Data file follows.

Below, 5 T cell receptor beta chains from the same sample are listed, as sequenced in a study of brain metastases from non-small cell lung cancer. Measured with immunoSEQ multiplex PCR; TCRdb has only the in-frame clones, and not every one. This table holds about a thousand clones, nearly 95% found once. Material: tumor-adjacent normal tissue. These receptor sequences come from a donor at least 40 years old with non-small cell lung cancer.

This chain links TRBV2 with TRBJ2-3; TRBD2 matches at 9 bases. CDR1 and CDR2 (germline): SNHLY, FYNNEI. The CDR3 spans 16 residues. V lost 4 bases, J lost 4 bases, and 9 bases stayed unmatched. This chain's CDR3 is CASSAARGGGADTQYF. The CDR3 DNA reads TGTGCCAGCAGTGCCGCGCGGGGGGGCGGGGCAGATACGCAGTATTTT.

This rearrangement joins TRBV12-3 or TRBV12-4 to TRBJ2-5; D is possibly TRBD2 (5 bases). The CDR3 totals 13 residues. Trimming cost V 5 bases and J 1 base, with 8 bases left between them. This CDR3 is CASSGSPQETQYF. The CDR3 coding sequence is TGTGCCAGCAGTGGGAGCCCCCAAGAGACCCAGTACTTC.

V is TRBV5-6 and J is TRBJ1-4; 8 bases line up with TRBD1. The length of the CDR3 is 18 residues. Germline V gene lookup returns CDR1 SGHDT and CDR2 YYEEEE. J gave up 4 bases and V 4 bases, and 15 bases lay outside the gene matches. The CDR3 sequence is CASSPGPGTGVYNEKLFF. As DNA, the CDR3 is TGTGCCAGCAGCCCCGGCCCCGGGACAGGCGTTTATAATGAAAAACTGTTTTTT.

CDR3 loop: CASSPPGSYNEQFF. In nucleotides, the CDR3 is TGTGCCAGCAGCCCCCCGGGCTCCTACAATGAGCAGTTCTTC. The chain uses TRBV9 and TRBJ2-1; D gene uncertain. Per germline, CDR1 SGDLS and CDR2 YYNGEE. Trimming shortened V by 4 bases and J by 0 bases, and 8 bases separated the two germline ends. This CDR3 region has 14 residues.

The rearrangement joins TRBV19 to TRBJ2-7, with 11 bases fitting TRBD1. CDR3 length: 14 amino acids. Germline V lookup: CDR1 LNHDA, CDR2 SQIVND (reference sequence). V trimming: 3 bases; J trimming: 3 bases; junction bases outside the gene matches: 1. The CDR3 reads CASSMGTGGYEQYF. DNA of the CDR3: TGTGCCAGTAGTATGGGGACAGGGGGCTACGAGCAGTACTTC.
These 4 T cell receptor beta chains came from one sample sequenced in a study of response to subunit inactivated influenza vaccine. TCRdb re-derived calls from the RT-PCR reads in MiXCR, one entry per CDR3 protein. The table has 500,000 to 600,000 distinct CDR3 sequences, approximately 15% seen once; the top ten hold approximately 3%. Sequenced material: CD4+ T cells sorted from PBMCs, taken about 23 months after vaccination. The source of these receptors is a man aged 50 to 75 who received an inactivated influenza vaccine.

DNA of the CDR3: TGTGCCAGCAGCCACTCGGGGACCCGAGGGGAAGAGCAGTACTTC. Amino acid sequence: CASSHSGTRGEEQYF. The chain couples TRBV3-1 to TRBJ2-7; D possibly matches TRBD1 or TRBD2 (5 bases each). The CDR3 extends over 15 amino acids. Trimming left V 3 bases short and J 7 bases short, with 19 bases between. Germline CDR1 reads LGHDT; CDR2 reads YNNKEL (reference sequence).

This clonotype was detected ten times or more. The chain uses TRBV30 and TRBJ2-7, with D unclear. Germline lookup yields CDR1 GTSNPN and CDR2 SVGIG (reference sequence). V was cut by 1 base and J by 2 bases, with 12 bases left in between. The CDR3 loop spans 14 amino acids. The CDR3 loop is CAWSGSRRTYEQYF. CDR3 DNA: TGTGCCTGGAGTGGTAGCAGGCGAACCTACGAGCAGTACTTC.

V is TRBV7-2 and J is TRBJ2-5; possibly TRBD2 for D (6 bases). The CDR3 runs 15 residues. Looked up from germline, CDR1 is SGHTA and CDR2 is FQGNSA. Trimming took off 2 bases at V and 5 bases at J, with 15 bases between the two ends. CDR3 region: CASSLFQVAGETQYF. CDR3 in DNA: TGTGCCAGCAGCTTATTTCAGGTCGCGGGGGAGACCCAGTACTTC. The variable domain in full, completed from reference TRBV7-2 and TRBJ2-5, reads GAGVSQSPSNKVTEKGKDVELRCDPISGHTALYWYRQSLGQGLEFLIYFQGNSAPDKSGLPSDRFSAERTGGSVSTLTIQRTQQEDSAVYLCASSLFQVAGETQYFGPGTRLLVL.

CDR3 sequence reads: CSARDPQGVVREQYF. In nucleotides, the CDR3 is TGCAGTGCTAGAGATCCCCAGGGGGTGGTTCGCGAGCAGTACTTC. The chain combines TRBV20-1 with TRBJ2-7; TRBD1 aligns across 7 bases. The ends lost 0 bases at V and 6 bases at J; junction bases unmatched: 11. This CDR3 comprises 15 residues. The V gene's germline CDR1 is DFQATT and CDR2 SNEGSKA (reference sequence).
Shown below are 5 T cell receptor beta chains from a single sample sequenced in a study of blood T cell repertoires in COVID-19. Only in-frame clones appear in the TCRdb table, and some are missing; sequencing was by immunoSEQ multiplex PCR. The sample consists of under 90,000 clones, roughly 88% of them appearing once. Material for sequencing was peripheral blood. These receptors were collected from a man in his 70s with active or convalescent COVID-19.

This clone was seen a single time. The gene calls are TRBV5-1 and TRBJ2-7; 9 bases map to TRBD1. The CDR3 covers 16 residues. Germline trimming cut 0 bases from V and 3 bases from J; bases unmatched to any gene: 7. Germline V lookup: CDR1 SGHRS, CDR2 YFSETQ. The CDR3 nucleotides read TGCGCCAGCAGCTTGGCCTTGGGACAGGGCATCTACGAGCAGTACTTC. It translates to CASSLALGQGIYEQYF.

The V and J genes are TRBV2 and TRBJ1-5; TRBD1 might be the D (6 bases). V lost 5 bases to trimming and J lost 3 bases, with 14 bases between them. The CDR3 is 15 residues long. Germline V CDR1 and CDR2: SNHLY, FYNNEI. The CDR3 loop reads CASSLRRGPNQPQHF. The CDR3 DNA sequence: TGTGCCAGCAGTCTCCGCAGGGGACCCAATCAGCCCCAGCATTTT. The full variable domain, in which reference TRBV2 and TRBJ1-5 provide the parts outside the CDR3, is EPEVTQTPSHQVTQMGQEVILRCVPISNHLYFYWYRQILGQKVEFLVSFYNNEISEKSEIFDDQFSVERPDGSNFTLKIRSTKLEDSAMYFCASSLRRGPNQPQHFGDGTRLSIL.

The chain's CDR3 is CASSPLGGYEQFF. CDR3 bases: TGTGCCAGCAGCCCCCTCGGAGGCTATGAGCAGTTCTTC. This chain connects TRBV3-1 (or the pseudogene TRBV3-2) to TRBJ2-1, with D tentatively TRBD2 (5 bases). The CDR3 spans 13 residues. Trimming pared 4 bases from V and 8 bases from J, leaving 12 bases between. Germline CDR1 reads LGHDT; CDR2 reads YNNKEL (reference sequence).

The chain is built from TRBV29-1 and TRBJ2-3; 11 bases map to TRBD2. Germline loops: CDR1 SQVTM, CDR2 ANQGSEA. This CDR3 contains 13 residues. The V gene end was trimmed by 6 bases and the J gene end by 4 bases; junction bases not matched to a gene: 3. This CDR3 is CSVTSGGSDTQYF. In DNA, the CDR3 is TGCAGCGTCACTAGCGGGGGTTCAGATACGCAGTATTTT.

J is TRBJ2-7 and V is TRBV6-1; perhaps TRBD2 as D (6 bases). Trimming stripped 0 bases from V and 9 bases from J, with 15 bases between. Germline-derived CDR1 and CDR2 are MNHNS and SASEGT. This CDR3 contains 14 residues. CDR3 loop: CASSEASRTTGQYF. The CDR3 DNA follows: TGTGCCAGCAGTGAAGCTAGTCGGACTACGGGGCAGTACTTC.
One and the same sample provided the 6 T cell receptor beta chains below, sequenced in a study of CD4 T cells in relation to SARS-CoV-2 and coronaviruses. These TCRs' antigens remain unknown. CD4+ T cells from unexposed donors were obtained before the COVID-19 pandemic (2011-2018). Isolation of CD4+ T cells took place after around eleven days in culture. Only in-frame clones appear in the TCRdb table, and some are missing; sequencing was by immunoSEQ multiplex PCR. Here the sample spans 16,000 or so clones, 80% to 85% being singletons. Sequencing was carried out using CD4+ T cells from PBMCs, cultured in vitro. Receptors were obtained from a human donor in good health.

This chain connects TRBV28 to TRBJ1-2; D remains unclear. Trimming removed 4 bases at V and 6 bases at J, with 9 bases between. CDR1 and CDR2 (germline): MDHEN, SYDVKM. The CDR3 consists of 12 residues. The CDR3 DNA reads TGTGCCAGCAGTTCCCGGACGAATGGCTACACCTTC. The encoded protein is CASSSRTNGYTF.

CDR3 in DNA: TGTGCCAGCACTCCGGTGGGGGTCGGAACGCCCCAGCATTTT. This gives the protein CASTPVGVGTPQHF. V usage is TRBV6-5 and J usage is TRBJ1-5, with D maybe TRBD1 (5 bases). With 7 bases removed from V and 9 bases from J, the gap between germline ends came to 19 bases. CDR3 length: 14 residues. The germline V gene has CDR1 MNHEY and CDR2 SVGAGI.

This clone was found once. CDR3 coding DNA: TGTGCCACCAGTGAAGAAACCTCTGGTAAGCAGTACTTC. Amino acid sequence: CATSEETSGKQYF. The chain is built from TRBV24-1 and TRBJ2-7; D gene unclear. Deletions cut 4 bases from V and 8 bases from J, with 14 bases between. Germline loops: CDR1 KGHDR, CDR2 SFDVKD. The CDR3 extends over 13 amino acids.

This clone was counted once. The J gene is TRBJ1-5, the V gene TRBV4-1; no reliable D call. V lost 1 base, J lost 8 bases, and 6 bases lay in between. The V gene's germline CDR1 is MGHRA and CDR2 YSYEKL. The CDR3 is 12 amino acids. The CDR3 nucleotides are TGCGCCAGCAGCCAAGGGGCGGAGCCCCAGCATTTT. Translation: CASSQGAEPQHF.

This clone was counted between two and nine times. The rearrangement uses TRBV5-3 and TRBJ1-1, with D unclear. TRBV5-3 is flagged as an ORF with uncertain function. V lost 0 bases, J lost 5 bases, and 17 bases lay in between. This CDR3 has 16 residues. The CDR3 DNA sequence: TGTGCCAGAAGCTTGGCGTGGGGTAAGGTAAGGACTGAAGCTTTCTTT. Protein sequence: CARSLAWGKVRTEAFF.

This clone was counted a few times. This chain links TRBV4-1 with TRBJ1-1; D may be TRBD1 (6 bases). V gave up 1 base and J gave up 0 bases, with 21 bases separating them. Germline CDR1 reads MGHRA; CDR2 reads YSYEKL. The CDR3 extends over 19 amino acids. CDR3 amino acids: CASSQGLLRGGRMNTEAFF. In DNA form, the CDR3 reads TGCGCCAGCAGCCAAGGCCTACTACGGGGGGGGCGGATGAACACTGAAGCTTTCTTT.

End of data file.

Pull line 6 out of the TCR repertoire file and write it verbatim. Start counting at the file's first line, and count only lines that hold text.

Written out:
The rearrangement joins TRBV19 to TRBJ2-7, with 11 bases fitting TRBD1. CDR3 length: 14 amino acids. Germline V lookup: CDR1 LNHDA, CDR2 SQIVND (reference sequence). V trimming: 3 bases; J trimming: 3 bases; junction bases outside the gene matches: 1. The CDR3 reads CASSMGTGGYEQYF. DNA of the CDR3: TGTGCCAGTAGTATGGGGACAGGGGGCTACGAGCAGTACTTC.